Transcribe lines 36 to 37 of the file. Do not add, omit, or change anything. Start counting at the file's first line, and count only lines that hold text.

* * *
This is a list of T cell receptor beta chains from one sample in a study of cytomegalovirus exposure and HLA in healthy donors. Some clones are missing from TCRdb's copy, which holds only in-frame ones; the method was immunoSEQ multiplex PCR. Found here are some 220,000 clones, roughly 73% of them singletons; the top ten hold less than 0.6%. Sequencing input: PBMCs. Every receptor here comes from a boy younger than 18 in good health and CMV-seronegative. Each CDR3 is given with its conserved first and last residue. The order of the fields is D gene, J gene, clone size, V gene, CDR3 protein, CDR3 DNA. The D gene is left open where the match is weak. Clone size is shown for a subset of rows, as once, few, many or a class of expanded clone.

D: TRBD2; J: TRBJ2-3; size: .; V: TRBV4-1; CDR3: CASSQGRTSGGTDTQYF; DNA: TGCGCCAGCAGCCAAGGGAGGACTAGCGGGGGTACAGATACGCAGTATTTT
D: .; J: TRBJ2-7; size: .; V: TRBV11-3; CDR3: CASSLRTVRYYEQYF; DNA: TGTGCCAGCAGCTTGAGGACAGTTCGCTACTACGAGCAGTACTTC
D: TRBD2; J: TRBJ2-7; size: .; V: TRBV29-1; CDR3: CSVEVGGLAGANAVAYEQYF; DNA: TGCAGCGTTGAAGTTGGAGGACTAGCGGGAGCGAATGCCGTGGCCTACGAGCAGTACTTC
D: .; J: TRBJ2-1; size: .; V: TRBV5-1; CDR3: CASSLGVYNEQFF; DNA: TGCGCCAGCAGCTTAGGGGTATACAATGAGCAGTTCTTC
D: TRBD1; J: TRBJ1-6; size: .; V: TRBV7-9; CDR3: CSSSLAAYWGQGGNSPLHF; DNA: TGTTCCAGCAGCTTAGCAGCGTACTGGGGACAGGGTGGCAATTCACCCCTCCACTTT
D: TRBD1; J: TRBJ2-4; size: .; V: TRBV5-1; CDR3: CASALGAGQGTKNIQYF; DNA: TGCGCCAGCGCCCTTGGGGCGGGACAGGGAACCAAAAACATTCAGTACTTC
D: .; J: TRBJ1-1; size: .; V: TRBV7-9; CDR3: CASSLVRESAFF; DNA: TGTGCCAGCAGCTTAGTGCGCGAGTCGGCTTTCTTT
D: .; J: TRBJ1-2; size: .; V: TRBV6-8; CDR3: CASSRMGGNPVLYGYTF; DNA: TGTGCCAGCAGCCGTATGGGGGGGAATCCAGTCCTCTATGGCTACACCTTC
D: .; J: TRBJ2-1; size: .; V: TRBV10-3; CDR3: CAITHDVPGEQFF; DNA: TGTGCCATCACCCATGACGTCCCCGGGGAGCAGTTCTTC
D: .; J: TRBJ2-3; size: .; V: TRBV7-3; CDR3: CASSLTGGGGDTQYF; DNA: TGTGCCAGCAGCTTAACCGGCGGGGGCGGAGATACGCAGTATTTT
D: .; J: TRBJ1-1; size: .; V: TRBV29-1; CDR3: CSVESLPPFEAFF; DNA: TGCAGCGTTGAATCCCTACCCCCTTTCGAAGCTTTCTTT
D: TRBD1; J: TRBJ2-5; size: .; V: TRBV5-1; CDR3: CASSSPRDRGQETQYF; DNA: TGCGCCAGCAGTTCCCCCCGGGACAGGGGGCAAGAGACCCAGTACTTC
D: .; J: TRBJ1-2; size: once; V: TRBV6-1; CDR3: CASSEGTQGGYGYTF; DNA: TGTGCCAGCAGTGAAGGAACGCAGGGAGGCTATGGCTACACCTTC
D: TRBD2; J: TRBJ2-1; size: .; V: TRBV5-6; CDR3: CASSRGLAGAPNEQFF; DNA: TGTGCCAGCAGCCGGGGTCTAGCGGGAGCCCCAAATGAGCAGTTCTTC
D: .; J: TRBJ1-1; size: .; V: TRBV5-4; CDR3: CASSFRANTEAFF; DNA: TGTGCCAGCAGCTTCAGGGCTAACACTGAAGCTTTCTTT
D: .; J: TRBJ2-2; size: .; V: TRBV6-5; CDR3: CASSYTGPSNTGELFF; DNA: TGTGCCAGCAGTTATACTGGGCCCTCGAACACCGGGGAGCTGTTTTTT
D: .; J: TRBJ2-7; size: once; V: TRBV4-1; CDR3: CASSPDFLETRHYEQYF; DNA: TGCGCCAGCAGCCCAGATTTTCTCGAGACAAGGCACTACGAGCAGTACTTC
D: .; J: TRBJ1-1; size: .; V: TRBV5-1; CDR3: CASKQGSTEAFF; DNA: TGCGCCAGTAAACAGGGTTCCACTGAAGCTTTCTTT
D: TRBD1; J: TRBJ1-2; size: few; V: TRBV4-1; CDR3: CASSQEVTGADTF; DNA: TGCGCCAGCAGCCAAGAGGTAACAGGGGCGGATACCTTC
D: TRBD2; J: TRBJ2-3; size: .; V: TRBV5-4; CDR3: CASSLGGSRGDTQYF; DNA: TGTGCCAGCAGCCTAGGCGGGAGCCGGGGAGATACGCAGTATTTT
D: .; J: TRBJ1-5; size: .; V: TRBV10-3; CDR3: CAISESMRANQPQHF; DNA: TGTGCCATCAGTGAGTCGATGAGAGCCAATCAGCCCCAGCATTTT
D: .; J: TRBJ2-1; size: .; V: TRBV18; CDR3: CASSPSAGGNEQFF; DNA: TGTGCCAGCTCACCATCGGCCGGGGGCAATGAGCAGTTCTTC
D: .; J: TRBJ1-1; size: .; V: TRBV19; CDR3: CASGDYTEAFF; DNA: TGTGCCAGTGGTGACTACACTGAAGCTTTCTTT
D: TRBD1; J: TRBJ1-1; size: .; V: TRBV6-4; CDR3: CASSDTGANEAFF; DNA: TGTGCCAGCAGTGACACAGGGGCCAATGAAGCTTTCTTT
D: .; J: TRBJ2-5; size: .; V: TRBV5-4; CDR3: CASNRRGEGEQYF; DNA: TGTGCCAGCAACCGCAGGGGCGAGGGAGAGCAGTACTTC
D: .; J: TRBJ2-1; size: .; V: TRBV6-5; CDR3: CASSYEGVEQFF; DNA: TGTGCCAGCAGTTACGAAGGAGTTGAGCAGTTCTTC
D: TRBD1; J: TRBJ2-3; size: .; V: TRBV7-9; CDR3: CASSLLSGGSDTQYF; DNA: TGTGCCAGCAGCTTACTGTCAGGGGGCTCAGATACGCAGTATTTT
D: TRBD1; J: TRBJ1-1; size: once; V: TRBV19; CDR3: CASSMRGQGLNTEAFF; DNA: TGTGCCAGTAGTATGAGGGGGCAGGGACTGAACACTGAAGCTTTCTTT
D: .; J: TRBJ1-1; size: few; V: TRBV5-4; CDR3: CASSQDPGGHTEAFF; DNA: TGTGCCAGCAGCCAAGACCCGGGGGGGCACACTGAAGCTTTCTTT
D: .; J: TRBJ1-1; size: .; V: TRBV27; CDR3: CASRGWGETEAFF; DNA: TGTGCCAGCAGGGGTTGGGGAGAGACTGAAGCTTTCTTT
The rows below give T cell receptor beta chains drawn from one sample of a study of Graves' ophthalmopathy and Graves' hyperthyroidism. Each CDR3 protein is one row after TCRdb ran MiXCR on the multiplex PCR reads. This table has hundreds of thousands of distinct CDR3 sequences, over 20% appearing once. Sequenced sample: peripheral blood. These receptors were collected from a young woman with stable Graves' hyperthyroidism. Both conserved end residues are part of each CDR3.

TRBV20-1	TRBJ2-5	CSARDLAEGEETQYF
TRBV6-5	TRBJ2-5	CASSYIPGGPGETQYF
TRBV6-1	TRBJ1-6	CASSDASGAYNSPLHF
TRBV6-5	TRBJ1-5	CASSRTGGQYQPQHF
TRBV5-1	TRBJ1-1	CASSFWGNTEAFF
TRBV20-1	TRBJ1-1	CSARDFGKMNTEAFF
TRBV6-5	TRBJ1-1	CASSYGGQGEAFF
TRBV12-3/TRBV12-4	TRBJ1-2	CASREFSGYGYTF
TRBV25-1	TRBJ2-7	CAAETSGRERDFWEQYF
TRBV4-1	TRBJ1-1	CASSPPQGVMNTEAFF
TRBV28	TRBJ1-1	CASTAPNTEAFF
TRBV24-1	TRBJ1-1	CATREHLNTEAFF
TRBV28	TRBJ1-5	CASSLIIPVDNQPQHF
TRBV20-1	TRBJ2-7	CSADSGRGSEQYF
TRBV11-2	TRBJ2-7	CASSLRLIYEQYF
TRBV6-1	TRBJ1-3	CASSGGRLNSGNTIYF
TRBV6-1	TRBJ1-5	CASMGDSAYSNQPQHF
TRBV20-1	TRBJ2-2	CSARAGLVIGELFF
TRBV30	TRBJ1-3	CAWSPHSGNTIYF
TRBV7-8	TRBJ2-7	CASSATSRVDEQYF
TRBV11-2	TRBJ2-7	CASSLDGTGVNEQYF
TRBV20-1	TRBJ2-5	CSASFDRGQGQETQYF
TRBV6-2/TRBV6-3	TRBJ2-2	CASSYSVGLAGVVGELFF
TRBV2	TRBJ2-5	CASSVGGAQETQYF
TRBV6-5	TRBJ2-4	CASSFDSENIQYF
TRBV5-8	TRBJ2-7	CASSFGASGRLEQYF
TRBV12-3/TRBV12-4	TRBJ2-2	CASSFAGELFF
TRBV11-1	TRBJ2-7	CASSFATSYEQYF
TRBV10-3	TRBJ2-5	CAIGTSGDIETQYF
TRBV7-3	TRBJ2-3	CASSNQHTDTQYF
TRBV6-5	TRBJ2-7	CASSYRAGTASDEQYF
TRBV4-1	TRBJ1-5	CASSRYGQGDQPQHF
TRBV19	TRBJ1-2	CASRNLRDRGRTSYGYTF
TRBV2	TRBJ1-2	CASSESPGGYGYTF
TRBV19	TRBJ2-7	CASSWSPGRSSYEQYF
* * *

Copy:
TRBV6-5	TRBJ1-5	CASSRTGGQYQPQHF
TRBV5-1	TRBJ1-1	CASSFWGNTEAFF